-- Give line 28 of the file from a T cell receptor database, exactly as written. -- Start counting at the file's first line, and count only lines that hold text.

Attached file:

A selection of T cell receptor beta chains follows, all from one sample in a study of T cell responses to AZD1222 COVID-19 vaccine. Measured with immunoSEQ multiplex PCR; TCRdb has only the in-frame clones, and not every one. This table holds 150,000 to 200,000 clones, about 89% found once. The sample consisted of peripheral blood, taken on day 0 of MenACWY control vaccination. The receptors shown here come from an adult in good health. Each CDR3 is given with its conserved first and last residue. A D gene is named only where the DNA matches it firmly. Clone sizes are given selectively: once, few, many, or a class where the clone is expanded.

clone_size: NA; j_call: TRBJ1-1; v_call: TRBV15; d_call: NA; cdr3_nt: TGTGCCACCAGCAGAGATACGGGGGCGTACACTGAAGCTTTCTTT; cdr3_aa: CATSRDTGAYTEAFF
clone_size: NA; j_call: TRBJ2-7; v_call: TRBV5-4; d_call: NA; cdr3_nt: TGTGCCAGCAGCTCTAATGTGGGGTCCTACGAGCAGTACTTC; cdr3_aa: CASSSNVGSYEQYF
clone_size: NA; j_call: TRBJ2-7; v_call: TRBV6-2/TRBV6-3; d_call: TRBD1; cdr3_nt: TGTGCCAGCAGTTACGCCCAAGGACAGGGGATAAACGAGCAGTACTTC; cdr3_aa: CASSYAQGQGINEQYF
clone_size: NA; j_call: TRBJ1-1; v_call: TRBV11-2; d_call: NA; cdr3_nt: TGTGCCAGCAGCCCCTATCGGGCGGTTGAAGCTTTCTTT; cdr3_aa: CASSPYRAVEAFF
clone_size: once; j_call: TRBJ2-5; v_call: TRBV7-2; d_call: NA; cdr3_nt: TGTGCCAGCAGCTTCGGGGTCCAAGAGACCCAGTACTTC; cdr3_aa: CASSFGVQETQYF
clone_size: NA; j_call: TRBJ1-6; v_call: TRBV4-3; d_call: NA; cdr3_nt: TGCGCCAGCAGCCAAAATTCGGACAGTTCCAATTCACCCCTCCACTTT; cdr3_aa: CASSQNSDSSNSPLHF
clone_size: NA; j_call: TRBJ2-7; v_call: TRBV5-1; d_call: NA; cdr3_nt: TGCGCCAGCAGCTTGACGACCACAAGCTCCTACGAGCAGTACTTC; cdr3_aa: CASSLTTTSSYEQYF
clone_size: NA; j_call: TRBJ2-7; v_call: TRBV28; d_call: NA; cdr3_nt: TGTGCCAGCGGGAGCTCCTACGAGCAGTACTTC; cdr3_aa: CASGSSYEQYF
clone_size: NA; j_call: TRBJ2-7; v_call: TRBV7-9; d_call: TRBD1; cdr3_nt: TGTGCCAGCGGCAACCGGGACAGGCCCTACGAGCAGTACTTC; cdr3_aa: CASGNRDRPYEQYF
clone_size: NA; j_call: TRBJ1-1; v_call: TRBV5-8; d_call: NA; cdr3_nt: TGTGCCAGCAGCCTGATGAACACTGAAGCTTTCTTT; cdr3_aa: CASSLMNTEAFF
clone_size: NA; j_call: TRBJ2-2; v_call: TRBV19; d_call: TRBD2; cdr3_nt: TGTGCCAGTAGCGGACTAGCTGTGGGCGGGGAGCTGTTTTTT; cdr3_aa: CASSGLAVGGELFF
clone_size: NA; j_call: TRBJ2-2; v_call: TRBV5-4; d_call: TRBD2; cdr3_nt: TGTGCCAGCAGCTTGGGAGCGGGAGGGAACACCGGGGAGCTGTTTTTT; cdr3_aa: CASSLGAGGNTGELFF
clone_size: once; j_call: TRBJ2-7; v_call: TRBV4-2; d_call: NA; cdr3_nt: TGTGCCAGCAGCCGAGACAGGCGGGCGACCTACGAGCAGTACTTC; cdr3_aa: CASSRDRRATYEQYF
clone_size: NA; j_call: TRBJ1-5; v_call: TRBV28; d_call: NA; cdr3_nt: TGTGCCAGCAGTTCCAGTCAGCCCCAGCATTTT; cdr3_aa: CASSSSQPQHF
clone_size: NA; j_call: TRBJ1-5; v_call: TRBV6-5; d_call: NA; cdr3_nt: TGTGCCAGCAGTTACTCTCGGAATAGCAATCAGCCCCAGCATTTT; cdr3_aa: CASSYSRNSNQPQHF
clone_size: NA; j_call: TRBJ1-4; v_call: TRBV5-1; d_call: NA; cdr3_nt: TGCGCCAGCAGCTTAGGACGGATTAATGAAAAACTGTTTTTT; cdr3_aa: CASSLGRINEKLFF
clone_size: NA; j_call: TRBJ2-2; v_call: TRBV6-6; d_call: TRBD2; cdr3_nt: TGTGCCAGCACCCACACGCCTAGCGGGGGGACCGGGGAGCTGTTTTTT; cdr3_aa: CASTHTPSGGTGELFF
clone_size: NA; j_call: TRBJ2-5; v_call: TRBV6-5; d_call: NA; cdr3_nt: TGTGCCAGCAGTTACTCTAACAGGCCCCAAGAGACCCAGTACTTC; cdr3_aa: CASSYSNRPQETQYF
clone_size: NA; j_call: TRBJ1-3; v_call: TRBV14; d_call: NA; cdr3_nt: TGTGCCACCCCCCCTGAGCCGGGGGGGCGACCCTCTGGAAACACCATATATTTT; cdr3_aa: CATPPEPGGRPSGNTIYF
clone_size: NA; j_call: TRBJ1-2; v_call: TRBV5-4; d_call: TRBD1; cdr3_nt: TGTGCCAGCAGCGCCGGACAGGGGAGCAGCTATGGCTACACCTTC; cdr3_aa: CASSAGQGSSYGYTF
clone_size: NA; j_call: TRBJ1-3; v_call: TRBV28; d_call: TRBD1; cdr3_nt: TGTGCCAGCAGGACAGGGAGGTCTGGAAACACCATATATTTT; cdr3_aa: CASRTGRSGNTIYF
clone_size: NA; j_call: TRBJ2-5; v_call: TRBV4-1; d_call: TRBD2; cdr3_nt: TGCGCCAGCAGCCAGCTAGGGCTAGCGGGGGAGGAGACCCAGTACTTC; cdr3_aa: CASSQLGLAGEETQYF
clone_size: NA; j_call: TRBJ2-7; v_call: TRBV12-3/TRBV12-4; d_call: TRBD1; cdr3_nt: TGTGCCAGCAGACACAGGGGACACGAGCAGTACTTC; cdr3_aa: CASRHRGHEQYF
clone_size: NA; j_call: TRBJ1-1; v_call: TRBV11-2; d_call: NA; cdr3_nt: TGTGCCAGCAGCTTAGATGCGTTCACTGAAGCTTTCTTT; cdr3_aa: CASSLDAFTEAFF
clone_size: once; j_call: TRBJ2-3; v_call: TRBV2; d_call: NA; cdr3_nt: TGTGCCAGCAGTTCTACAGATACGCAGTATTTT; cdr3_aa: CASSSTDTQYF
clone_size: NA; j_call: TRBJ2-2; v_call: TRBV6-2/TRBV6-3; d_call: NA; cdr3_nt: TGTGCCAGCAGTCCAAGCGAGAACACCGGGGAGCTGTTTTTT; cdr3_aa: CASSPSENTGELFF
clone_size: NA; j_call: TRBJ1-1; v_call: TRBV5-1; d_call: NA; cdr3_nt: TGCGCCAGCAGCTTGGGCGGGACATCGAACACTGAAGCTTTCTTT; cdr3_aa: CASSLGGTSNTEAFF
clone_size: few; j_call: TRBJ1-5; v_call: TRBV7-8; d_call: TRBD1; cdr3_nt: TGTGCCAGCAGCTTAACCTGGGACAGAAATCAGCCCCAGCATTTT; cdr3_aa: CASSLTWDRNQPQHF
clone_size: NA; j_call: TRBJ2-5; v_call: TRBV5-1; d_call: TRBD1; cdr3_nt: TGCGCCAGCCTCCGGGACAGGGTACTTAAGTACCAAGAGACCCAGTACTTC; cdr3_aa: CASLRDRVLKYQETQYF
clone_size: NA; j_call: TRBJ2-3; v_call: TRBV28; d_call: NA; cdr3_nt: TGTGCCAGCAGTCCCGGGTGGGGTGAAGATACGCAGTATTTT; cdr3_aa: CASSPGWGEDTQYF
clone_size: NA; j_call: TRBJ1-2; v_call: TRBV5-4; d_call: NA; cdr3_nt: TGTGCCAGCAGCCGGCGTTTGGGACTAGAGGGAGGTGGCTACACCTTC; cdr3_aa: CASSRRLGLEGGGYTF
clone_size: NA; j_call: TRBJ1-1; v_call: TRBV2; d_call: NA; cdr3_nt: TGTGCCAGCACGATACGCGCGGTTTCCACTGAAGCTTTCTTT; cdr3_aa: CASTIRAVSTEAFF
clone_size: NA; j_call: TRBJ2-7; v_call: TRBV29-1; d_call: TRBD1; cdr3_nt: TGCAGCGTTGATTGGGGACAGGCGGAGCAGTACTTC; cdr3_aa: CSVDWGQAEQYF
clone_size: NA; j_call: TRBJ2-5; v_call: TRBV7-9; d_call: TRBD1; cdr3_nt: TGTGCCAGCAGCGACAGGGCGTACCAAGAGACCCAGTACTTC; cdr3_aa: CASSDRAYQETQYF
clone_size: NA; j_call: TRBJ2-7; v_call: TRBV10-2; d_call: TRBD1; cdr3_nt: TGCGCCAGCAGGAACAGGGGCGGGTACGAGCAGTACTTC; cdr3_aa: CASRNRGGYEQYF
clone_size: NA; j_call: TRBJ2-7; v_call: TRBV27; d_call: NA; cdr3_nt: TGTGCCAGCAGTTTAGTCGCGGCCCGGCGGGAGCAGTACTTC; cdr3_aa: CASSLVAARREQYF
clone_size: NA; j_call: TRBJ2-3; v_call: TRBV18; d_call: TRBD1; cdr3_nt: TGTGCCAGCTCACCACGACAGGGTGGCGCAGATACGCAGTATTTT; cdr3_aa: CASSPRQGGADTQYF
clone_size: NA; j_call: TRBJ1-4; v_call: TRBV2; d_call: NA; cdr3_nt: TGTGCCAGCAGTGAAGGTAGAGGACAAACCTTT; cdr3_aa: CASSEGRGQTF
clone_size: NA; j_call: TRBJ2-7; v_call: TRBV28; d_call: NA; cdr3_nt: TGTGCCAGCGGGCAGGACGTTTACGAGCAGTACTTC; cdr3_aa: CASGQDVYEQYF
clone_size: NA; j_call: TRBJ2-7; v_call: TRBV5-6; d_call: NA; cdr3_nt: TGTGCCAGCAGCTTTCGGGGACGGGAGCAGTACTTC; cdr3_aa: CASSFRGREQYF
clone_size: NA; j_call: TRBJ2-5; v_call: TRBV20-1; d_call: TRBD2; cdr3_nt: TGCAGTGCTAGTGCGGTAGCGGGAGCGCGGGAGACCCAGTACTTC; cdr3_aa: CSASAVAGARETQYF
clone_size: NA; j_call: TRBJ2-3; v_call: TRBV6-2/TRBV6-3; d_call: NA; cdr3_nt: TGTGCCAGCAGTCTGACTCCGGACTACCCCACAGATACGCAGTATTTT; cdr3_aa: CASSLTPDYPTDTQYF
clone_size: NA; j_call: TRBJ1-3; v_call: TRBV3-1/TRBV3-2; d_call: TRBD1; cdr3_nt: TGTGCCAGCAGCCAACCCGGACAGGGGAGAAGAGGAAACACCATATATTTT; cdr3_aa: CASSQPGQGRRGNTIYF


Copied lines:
clone_size: NA; j_call: TRBJ1-1; v_call: TRBV5-1; d_call: NA; cdr3_nt: TGCGCCAGCAGCTTGGGCGGGACATCGAACACTGAAGCTTTCTTT; cdr3_aa: CASSLGGTSNTEAFF